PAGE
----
11th EFNIL ANNUAL CONFERENCE
24th-26th October 2011, London, United Kingdom
Host: British Council
THE ROLE OF LANGUAGE EDUCATION IN CREATING A MULTILINGUAL EUROPE
The promotion of multilingualism by the Council of the European Union and other official European bodies is based on the understanding that linguistic and cultural diversity, which constitute a shared heritage, a wealth, a challenge and an asset for Europe, are synonymous with European identity. As such, the knowledge and learning of languages is viewed as a catalyst for social integration and cohesion, helping mutual understanding between the peoples of Europe and contributing to their effective participation in the European knowledge society. Moreover, language learning is considered of utmost importance for the creation of a mobile workforce in Europe which can contribute to the competitiveness of its economy. For this reason, in its “Resolution on a European strategy for multilingualism” (2008), the Council of the E.U. invites member states of the Union to promote multilingualism by increasing awareness of the benefits of language diversity and language learning, especially among students. It also encourages member states to show respect for the language and culture of students’ origin. The Council of the E.U. urges states to strengthen lifelong language learning from early childhood to adulthood and devote particular attention to the further training of language teachers. Last but not least, it invites member states to promote E.U. languages across the world –including the less widely used European languages, as this represents an important contribution to multilingualism.
This conference, organised by EFNIL and hosted by the British Council in the UK, is underlined by the need to raise awareness regarding the value of language education for plurilingualism in Europe, and at the same time to respond to its basic mission which is to safeguard the languages of Europe and help them flourish even further. Within this framework, while this conference views multilingualism positively, it is also well aware of the fact that the notion and conditions of multilingualism are not apolitical and that, therefore, it should be encouraged in ways which respect the member states’ complicated socio-political realities of past and present, and the richness of their languages. Thus, on a practical level, the conference will attempt, on the one hand, to assemble information about how each member state is coping with its linguistic conditions while also trying to satisfy new demands regarding language education for multilingualism. On the other hand, it hopes to create conditions for sharing ideas on how to collaborate in building “an environment in Europe that is favourable to languages by embracing linguistic diversity, building language-friendly communities, and making language learning easier.”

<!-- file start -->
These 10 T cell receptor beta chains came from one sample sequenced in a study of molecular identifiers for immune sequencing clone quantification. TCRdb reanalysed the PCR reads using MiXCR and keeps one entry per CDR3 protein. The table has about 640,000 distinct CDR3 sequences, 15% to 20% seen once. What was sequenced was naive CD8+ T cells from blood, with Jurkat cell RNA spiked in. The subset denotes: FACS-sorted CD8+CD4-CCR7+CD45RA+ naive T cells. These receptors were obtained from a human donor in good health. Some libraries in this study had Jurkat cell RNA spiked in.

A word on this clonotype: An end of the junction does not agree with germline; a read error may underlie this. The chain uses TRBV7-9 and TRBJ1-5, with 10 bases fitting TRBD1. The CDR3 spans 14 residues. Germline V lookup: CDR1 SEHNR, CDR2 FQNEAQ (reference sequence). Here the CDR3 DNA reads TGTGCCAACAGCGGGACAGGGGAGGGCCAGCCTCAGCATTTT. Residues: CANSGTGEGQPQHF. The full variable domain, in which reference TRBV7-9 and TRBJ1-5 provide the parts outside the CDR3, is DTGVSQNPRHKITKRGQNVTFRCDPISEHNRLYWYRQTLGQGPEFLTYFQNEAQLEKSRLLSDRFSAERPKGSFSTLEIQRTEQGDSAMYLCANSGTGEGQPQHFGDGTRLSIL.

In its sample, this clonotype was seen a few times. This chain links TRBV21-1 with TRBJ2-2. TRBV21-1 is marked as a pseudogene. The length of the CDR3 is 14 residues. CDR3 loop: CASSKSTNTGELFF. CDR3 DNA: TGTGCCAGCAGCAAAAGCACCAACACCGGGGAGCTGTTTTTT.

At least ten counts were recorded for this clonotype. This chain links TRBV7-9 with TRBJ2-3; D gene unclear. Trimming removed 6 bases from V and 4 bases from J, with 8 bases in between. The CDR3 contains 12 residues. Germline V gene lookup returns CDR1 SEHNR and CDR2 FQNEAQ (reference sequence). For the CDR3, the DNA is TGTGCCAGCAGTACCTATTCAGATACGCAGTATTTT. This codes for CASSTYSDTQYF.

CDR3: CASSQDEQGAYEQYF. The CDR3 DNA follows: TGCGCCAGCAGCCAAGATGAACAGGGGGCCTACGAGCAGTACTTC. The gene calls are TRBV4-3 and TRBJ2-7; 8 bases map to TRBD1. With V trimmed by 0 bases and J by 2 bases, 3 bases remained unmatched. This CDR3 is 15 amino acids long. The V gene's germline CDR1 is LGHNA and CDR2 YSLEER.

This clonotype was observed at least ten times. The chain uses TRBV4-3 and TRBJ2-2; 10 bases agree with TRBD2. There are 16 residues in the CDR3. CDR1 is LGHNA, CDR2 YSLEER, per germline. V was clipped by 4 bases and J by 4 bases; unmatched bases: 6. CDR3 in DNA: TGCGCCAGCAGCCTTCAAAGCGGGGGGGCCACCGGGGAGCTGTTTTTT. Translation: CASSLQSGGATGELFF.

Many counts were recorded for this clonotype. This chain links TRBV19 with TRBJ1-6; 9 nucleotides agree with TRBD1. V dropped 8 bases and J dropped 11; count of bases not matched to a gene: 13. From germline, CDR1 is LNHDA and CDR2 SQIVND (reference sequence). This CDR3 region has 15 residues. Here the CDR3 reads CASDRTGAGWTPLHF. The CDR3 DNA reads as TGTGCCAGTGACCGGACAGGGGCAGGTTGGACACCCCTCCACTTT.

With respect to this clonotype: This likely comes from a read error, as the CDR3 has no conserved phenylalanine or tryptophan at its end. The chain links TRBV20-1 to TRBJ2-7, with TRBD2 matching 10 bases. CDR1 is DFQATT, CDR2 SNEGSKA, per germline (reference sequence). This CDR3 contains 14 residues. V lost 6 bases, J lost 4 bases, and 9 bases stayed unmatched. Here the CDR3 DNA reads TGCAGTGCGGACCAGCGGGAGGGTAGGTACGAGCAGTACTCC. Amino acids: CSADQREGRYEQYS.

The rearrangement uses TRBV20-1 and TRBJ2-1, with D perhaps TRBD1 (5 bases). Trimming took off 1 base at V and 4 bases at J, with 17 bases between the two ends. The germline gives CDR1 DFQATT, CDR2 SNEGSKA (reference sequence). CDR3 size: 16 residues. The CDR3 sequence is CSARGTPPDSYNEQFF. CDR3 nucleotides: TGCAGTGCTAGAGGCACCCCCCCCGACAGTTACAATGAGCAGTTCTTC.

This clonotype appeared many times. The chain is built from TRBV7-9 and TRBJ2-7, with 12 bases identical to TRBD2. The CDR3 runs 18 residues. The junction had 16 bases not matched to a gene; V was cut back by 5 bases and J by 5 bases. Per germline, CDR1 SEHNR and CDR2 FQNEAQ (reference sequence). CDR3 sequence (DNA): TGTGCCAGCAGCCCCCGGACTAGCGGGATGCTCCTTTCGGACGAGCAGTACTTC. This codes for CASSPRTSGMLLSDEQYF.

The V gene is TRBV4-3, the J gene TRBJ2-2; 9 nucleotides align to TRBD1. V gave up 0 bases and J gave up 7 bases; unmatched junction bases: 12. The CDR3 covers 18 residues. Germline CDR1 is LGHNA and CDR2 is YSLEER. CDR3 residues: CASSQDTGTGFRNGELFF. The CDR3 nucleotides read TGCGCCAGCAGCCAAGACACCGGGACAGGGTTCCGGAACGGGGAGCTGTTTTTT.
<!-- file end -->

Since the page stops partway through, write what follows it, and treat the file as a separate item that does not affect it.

In the context of this Conference:
· A representative of the European Commission will be invited to outline the E.U. strategy (and funding) for the promotion of multilingualism 2013-2020
· Invited experts will be invited to discuss issues such as the following:
o Education for empowerment in multilingual communities
o Critiquing monolingual practices in mainstream (foreign) language teaching, learning and testing in Europe.
o The plurilingual subject: are there enhanced opportunities, risks and/or constraints?
· Representatives of the members institutions of EFNIL or specialists of their choice are invited to make country reports based on any one or any combination of the questions below:
1. Which are the official foreign language education policies in your country? Are there plans and strategies for policy implementation?
2. Which languages are offered in schools as part of curricula in schools and university programmes? Are there recent efforts to broaden the selection of languages taught at different levels of education -including recognised languages which are less widely used?
3. What types of support is provided to migrant students for the teaching and certification of competence in the language of the host country? How are immigrant children or children of immigrant families supported to maintain or maintain respect for their home/ community language and culture?
4. What types of opportunities are there for regular updating of foreign language and communication skills for youngsters and adults in formal, non-formal and informal contexts, what kinds of e-learning, self-access and distance learning programmes for foreign languages?
5. Are there any official links between national language(s) education and foreign language instruction? And is there any support within or outside the official education system for support to varieties of the official language (dialects)?
6. Are there special schools or programmes in your country for multilingual education? How do they operate and what are the results? And are you aware of language teaching approaches favouring multilingual competence (e.g., based on the inter-comprehension of related languages or using CLIL), which are being used with positive results in foreign language programmes of your country?
7. What types of language learner assessment tools (e.g., the Common European Framework of Reference for Languages and the Europass Language, Passport, the European Indicator of Language Competence) are being used widely and in which contexts?
8. Which are the most common types of European mobility programmes and educational cooperation programmes for school and university students, for adult language learners, for teachers and language teachers in particular?
As a result of this conference, where some of the central issues concerning languages and education will be discussed, EFNIL hopes to provide related guidelines and principles, and to promote the need for clear statements on language policy in relation to education, so that Europe reaches its goals with regard to plurilingual citizenry.